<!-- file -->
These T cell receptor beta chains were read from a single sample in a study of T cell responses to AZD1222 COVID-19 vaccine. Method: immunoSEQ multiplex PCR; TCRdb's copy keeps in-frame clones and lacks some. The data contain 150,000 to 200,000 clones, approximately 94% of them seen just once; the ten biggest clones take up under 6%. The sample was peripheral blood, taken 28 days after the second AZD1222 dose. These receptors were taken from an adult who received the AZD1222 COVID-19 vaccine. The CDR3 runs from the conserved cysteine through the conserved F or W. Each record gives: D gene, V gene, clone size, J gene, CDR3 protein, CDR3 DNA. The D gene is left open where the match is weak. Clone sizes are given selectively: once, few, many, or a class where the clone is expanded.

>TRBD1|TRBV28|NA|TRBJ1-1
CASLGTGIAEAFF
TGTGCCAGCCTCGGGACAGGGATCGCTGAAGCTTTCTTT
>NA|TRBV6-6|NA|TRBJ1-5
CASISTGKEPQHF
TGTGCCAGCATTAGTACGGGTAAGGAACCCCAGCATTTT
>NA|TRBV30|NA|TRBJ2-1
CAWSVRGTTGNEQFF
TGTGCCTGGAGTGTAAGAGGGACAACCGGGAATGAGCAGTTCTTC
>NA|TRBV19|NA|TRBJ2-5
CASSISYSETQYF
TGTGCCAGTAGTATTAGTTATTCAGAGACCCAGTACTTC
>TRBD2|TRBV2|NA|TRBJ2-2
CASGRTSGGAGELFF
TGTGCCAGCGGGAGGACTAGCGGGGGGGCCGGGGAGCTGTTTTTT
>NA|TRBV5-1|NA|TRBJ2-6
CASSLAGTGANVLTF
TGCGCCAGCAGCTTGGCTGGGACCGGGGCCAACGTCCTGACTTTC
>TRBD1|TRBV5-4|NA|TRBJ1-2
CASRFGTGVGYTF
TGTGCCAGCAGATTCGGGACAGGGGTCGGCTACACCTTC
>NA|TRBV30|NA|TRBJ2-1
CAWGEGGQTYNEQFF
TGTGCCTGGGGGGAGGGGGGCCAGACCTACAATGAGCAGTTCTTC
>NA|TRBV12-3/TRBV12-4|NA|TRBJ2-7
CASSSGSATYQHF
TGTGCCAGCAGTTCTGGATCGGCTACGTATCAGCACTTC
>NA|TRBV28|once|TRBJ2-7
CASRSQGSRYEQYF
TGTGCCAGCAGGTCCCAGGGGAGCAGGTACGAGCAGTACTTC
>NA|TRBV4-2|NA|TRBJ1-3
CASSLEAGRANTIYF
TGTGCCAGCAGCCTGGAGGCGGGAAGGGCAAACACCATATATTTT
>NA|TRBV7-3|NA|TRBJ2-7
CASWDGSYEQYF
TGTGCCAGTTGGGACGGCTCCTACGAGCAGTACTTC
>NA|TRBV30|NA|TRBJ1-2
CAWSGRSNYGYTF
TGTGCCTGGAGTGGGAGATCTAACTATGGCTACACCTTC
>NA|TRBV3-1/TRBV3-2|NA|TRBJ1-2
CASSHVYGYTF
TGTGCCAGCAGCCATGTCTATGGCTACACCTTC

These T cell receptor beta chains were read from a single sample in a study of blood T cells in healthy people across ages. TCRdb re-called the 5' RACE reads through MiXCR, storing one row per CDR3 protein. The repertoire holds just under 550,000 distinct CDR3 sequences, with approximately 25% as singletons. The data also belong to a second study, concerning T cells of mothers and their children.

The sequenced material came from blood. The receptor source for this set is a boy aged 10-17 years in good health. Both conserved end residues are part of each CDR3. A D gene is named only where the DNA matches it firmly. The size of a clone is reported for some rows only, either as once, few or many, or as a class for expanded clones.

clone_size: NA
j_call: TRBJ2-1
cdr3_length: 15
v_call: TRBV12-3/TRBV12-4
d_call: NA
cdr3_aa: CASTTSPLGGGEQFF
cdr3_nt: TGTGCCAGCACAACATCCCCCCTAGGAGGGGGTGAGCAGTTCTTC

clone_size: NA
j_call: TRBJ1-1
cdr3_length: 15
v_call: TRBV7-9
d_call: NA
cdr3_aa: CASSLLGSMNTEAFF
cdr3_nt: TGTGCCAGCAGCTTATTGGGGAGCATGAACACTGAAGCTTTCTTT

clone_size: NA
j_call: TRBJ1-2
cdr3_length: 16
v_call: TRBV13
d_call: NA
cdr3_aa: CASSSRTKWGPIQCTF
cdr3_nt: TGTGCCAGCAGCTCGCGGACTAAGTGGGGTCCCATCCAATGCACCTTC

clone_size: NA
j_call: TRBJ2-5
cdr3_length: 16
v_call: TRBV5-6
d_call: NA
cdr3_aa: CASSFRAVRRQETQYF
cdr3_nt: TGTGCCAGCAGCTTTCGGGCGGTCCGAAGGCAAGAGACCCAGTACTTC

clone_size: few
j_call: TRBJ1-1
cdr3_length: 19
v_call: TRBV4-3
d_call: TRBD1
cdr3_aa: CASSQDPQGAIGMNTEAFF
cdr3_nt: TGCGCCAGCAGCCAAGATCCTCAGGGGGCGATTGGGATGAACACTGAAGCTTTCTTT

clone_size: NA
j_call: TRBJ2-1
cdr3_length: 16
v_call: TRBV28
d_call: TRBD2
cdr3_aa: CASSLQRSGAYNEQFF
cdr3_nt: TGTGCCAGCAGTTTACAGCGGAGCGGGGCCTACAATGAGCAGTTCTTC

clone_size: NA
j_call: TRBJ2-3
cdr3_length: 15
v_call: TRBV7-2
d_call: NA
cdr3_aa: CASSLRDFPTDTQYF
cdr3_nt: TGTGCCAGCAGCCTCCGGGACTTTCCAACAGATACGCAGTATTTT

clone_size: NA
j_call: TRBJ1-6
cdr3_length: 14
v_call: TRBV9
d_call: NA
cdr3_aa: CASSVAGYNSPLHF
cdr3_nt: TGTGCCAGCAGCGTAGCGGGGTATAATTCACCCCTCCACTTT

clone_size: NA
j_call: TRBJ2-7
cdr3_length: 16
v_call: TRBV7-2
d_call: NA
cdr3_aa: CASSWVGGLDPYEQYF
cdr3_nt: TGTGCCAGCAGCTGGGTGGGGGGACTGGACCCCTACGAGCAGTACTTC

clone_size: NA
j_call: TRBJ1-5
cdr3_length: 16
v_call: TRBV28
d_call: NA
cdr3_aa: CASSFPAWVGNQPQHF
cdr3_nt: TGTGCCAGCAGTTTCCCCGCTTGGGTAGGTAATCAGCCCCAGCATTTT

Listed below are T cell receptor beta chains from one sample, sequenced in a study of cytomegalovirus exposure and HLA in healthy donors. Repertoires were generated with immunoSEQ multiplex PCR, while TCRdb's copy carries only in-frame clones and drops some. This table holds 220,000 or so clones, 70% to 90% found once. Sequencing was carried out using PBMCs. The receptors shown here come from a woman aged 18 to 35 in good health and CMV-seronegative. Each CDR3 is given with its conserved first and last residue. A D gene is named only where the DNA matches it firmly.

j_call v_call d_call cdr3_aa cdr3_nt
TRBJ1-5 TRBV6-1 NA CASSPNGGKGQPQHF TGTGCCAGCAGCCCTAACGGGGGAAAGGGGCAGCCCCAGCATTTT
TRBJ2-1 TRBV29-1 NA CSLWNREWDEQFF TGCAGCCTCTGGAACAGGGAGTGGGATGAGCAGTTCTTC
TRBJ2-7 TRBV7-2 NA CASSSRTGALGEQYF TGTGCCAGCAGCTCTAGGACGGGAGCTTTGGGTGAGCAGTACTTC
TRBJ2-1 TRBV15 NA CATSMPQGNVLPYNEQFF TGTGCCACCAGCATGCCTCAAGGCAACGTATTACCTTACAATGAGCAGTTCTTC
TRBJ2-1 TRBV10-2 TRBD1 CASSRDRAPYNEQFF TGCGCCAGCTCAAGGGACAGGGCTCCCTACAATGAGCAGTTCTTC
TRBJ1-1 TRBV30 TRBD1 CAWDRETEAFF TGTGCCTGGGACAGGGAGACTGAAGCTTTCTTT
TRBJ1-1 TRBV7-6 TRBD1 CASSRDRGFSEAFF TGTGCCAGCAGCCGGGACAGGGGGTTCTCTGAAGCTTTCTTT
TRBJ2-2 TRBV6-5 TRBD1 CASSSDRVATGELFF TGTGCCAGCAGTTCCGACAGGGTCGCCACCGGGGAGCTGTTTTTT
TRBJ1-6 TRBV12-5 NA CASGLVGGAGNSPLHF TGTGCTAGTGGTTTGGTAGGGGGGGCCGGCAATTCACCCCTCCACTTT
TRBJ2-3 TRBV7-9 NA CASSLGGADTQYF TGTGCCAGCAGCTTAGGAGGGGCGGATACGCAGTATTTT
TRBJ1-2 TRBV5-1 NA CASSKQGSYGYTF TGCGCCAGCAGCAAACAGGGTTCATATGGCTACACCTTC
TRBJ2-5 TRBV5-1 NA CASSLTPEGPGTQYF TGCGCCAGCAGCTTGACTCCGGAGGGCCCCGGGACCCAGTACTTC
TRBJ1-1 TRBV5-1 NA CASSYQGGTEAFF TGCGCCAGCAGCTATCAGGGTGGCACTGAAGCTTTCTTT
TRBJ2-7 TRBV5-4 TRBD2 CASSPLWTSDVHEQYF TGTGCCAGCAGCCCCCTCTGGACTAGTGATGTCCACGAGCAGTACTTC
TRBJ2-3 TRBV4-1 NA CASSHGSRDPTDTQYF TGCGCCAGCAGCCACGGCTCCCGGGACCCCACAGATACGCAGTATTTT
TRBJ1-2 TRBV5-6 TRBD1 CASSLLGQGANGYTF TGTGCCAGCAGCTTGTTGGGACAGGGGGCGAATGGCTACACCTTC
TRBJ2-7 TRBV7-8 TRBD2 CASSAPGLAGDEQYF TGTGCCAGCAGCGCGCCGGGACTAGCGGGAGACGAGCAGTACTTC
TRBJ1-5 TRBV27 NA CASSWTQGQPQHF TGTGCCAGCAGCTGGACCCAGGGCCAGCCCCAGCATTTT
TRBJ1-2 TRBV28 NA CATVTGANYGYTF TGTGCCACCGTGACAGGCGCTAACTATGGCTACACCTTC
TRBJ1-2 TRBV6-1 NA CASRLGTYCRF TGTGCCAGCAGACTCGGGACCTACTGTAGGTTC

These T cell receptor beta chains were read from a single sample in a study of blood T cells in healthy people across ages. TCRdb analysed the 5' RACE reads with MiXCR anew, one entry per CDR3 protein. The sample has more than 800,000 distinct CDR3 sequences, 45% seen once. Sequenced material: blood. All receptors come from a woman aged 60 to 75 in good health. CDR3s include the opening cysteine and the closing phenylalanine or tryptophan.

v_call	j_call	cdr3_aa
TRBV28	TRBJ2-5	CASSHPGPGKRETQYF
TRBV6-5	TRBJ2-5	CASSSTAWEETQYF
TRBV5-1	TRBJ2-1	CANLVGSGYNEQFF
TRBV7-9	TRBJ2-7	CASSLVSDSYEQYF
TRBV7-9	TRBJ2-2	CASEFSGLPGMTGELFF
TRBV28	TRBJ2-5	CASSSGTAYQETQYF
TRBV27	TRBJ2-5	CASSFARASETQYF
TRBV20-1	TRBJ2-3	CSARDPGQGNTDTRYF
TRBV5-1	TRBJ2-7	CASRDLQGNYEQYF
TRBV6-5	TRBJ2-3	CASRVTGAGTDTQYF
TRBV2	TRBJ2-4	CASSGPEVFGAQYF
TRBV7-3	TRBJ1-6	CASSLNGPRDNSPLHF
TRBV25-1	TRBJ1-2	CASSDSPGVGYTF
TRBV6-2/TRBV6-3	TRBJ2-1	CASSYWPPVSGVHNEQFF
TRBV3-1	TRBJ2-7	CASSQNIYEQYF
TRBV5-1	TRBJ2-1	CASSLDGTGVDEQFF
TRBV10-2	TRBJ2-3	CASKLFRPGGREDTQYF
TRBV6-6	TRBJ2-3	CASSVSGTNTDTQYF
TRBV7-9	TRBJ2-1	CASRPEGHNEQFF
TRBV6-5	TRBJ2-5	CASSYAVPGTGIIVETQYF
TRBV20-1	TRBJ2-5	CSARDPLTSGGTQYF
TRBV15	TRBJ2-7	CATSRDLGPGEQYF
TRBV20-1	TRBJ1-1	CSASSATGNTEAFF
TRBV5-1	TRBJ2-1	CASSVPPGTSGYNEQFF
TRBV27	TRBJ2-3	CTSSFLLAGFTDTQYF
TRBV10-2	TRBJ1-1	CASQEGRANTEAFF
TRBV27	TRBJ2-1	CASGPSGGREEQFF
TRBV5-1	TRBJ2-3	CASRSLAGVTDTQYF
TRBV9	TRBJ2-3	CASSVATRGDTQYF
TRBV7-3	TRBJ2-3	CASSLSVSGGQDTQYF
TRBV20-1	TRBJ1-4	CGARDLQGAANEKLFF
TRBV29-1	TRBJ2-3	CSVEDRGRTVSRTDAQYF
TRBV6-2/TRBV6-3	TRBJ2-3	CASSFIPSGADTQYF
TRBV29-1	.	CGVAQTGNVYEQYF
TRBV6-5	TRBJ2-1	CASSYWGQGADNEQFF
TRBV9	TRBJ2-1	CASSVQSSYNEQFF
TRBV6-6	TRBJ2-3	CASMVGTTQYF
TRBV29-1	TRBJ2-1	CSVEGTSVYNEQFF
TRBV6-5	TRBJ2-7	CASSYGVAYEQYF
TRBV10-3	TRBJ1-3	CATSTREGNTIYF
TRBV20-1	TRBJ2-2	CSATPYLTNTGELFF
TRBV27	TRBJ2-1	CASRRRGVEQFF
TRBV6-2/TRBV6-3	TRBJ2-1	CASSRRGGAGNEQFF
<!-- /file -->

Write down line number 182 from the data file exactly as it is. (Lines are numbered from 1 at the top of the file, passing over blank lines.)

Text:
TRBV6-2/TRBV6-3	TRBJ2-1	CASSRRGGAGNEQFF